End User representatives
Fire behaviour in dry eucalypt forests in Australia is characterised by the occurrence of spotfires—new fires ignited by the transport of embers ahead of an existing fire. Under most burning conditions, spotfires play little role in the overall propagation of a fire, except where spread is impeded by breaks in fuel or topography. Spotfires allow these impediments to be overcome.
However, under conditions of severe bushfire behaviour, spotfire occurrence can be so prevalent that spotting becomes the dominant propagation mechanism and the fire spreads as a cascade of spotfires forming a ‘pseudo’ front.
It has long been recognised that the presence of multiple individual fires affects the behaviour and spread of all fires present. The converging of separate individual fires into larger fires is called coalescence and can lead to rapid increases in fire intensity and spread rate, leading to the phenomenon of a ‘fire storm’. This coalescence effect is frequently used in prescribed burning, with multiple point ignitions used to rapidly burn out large areas.
This project is focusing on:
- Fire coalescence to provide better predictions of fire propagation
- The intrinsic dynamics of flame front propagation as a contributor to fire spread across different spatial and temporal scales
- Within a simulation framework an end-to-end model of the behaviour of mass spotfires, from firebrand/ember launch to fire coalescence.
The modelling and simulation aspects of the project have contributed to understanding the processes that drive fire coalescence and dynamic fire spread. In particular, the research has addressed the role that fire-line geometry (especially curvature) plays in the dynamic propagation of bushfires.
The team has demonstrated the performance advantages of fire propagation models incorporating curvature dependence when applied to simple wind-driven fires at both laboratory and field scales. The research has also produced fundamental insights into how the shape of the fire line affects the dynamic behaviour of the fire as a whole. Coupled fire-atmosphere modelling was used to investigate how fire-induced air movements (pyroconvection) can produce significantly enhanced rates of spread for certain fire shapes.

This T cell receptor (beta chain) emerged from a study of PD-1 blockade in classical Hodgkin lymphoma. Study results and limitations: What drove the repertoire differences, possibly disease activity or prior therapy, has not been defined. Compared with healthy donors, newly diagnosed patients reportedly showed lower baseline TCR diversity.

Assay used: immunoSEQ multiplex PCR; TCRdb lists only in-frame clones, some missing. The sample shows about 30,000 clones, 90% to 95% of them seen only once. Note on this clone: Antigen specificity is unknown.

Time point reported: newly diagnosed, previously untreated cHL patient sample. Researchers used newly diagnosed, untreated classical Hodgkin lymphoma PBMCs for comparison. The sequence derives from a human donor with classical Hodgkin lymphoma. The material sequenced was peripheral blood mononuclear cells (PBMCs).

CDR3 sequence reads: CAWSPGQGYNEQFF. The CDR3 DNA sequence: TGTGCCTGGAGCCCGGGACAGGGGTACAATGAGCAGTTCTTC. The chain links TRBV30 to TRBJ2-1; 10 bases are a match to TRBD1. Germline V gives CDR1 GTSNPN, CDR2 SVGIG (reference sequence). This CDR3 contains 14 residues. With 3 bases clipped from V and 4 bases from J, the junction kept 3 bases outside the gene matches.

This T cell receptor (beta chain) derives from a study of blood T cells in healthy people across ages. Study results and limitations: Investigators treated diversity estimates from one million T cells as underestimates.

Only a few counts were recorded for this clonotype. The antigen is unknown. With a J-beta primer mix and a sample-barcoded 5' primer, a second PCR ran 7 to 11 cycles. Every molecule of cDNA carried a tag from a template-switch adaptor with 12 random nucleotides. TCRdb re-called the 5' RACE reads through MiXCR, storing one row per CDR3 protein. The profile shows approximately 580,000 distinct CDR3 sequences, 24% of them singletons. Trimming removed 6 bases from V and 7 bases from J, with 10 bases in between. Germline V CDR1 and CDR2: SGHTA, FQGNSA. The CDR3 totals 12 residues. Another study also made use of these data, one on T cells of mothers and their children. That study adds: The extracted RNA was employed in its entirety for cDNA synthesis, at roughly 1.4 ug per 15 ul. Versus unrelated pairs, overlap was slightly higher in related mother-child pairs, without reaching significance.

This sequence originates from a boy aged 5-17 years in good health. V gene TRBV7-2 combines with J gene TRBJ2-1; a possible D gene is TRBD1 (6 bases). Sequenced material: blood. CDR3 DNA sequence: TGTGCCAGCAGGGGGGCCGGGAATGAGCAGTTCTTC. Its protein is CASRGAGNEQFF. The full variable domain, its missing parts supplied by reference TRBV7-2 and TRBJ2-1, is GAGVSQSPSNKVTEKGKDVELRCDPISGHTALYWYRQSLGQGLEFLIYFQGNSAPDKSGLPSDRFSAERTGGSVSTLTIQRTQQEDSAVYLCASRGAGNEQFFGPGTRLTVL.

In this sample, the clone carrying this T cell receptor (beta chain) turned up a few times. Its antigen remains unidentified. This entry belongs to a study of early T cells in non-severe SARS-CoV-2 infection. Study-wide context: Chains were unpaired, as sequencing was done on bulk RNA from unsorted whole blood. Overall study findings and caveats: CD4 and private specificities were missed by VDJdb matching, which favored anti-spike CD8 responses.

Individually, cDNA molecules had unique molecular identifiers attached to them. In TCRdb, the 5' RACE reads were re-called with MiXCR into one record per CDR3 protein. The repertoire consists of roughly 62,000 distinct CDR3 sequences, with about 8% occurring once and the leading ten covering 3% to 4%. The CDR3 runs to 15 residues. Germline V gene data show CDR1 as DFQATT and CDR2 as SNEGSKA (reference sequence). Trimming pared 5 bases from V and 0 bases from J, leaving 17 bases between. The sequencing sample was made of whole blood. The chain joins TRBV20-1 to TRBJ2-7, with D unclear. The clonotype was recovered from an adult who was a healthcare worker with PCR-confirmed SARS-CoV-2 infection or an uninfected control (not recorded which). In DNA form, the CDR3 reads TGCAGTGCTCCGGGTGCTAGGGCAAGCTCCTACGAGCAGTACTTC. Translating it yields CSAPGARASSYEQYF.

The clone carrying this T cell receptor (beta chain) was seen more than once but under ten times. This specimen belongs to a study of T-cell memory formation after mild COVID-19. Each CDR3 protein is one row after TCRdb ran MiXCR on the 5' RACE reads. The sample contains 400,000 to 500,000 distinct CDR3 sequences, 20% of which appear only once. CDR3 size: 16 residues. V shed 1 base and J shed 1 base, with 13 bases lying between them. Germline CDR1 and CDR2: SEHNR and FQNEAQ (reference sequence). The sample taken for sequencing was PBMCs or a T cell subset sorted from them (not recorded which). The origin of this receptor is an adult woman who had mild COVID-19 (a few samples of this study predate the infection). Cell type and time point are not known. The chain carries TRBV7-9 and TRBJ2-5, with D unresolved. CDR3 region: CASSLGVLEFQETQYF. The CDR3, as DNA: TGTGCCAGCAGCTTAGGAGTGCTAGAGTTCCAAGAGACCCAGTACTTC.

Utilising the research outcomes will include development of education and training materials relating to dynamic fire behaviour and extreme fire development, which will incorporate the research findings on fire coalescence and mass spotfires.
Research findings will also be used to develop metrics of relevance to the National Fire Danger Rating Project. In particular, existing measures of ‘convective fire power’ based solely on information relating to the fire perimeter will be extended to include contributions from within flaming zones where spot fire coalescence can contribute significantly to pyroconvective release.
Spotting can be the dominant fire propagation mechanism during times of extreme fire weather. Spot fires can merge and collapse on one another creating regions of deep flaming, which produce violent pyroconvection. Understanding and modelling the intrinsic dynamics of spot fire coalescence is an important step in providing ways of mitigating the effects of extreme fires.
Predictive models of natural hazards have become a necessity for emergency management, mitigation and adaptation planning.
Junction fires occur when two oblique fire lines intersect with one another. The interaction of the two fire lines means that junction fires can exhibit unexpected fire behaviour, with enhanced rates of spread in the vicinity of the junction point. Quantifying these interactions is essential for the development of next generation fire spread models, which will allow prediction of dynamic fire propagation.
|Natural hazard exposure information modelling framework||Dr Krishna Nadimpalli||Geoscience Australia|
|Threshold conditions for extreme fire behaviour||Dr Trent Penman||University of Melbourne|
|Coupled fire-atmosphere modelling||Dr Mika Peace||Bureau of Meteorology|